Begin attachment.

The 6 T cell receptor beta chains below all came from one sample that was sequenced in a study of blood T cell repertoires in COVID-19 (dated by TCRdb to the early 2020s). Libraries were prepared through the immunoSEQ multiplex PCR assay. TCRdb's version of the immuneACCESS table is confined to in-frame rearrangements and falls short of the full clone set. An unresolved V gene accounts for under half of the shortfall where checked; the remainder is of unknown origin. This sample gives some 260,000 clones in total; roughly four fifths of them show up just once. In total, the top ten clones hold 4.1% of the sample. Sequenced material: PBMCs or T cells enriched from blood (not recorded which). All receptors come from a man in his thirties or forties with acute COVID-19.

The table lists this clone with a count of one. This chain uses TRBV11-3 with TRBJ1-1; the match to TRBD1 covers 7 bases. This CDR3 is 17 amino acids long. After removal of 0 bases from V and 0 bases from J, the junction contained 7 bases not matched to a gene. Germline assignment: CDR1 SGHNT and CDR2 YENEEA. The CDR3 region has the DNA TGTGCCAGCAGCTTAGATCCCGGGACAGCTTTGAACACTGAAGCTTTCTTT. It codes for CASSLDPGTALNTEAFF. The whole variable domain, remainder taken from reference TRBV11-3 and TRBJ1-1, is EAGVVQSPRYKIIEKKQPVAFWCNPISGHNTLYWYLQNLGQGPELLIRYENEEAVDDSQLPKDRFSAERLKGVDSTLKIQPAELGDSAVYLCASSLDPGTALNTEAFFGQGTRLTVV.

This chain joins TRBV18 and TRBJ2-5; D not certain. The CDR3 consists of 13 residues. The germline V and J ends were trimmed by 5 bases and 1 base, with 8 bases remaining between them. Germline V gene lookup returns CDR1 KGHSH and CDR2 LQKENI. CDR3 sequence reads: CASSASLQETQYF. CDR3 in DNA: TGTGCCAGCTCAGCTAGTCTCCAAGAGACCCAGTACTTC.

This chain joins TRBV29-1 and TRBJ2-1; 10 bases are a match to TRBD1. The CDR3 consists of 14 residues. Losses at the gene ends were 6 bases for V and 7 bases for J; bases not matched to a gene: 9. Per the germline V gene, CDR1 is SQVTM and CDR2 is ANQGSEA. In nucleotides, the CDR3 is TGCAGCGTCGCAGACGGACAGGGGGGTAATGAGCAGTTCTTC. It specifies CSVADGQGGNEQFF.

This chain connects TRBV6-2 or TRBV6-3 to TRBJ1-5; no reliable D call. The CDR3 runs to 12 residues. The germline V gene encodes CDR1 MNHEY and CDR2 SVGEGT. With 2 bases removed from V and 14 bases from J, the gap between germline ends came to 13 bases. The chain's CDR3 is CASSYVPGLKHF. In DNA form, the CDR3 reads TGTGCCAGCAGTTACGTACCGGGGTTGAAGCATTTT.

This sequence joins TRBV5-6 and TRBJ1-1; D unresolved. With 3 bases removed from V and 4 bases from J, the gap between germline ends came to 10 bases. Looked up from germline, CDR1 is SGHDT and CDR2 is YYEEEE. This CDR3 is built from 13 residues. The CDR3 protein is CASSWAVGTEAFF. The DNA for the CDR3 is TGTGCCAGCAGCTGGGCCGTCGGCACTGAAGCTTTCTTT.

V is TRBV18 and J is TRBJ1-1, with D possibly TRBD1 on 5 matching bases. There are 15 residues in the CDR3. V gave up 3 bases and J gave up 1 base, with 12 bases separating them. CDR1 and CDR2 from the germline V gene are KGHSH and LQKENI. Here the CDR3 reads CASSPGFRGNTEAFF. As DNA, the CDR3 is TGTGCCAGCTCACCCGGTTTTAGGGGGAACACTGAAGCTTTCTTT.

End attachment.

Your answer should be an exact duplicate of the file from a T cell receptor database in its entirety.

The 6 T cell receptor beta chains below all came from one sample that was sequenced in a study of blood T cell repertoires in COVID-19 (dated by TCRdb to the early 2020s). Libraries were prepared through the immunoSEQ multiplex PCR assay. TCRdb's version of the immuneACCESS table is confined to in-frame rearrangements and falls short of the full clone set. An unresolved V gene accounts for under half of the shortfall where checked; the remainder is of unknown origin. This sample gives some 260,000 clones in total; roughly four fifths of them show up just once. In total, the top ten clones hold 4.1% of the sample. Sequenced material: PBMCs or T cells enriched from blood (not recorded which). All receptors come from a man in his thirties or forties with acute COVID-19.

The table lists this clone with a count of one. This chain uses TRBV11-3 with TRBJ1-1; the match to TRBD1 covers 7 bases. This CDR3 is 17 amino acids long. After removal of 0 bases from V and 0 bases from J, the junction contained 7 bases not matched to a gene. Germline assignment: CDR1 SGHNT and CDR2 YENEEA. The CDR3 region has the DNA TGTGCCAGCAGCTTAGATCCCGGGACAGCTTTGAACACTGAAGCTTTCTTT. It codes for CASSLDPGTALNTEAFF. The whole variable domain, remainder taken from reference TRBV11-3 and TRBJ1-1, is EAGVVQSPRYKIIEKKQPVAFWCNPISGHNTLYWYLQNLGQGPELLIRYENEEAVDDSQLPKDRFSAERLKGVDSTLKIQPAELGDSAVYLCASSLDPGTALNTEAFFGQGTRLTVV.

This chain joins TRBV18 and TRBJ2-5; D not certain. The CDR3 consists of 13 residues. The germline V and J ends were trimmed by 5 bases and 1 base, with 8 bases remaining between them. Germline V gene lookup returns CDR1 KGHSH and CDR2 LQKENI. CDR3 sequence reads: CASSASLQETQYF. CDR3 in DNA: TGTGCCAGCTCAGCTAGTCTCCAAGAGACCCAGTACTTC.

This chain joins TRBV29-1 and TRBJ2-1; 10 bases are a match to TRBD1. The CDR3 consists of 14 residues. Losses at the gene ends were 6 bases for V and 7 bases for J; bases not matched to a gene: 9. Per the germline V gene, CDR1 is SQVTM and CDR2 is ANQGSEA. In nucleotides, the CDR3 is TGCAGCGTCGCAGACGGACAGGGGGGTAATGAGCAGTTCTTC. It specifies CSVADGQGGNEQFF.

This chain connects TRBV6-2 or TRBV6-3 to TRBJ1-5; no reliable D call. The CDR3 runs to 12 residues. The germline V gene encodes CDR1 MNHEY and CDR2 SVGEGT. With 2 bases removed from V and 14 bases from J, the gap between germline ends came to 13 bases. The chain's CDR3 is CASSYVPGLKHF. In DNA form, the CDR3 reads TGTGCCAGCAGTTACGTACCGGGGTTGAAGCATTTT.

This sequence joins TRBV5-6 and TRBJ1-1; D unresolved. With 3 bases removed from V and 4 bases from J, the gap between germline ends came to 10 bases. Looked up from germline, CDR1 is SGHDT and CDR2 is YYEEEE. This CDR3 is built from 13 residues. The CDR3 protein is CASSWAVGTEAFF. The DNA for the CDR3 is TGTGCCAGCAGCTGGGCCGTCGGCACTGAAGCTTTCTTT.

V is TRBV18 and J is TRBJ1-1, with D possibly TRBD1 on 5 matching bases. There are 15 residues in the CDR3. V gave up 3 bases and J gave up 1 base, with 12 bases separating them. CDR1 and CDR2 from the germline V gene are KGHSH and LQKENI. Here the CDR3 reads CASSPGFRGNTEAFF. As DNA, the CDR3 is TGTGCCAGCTCACCCGGTTTTAGGGGGAACACTGAAGCTTTCTTT.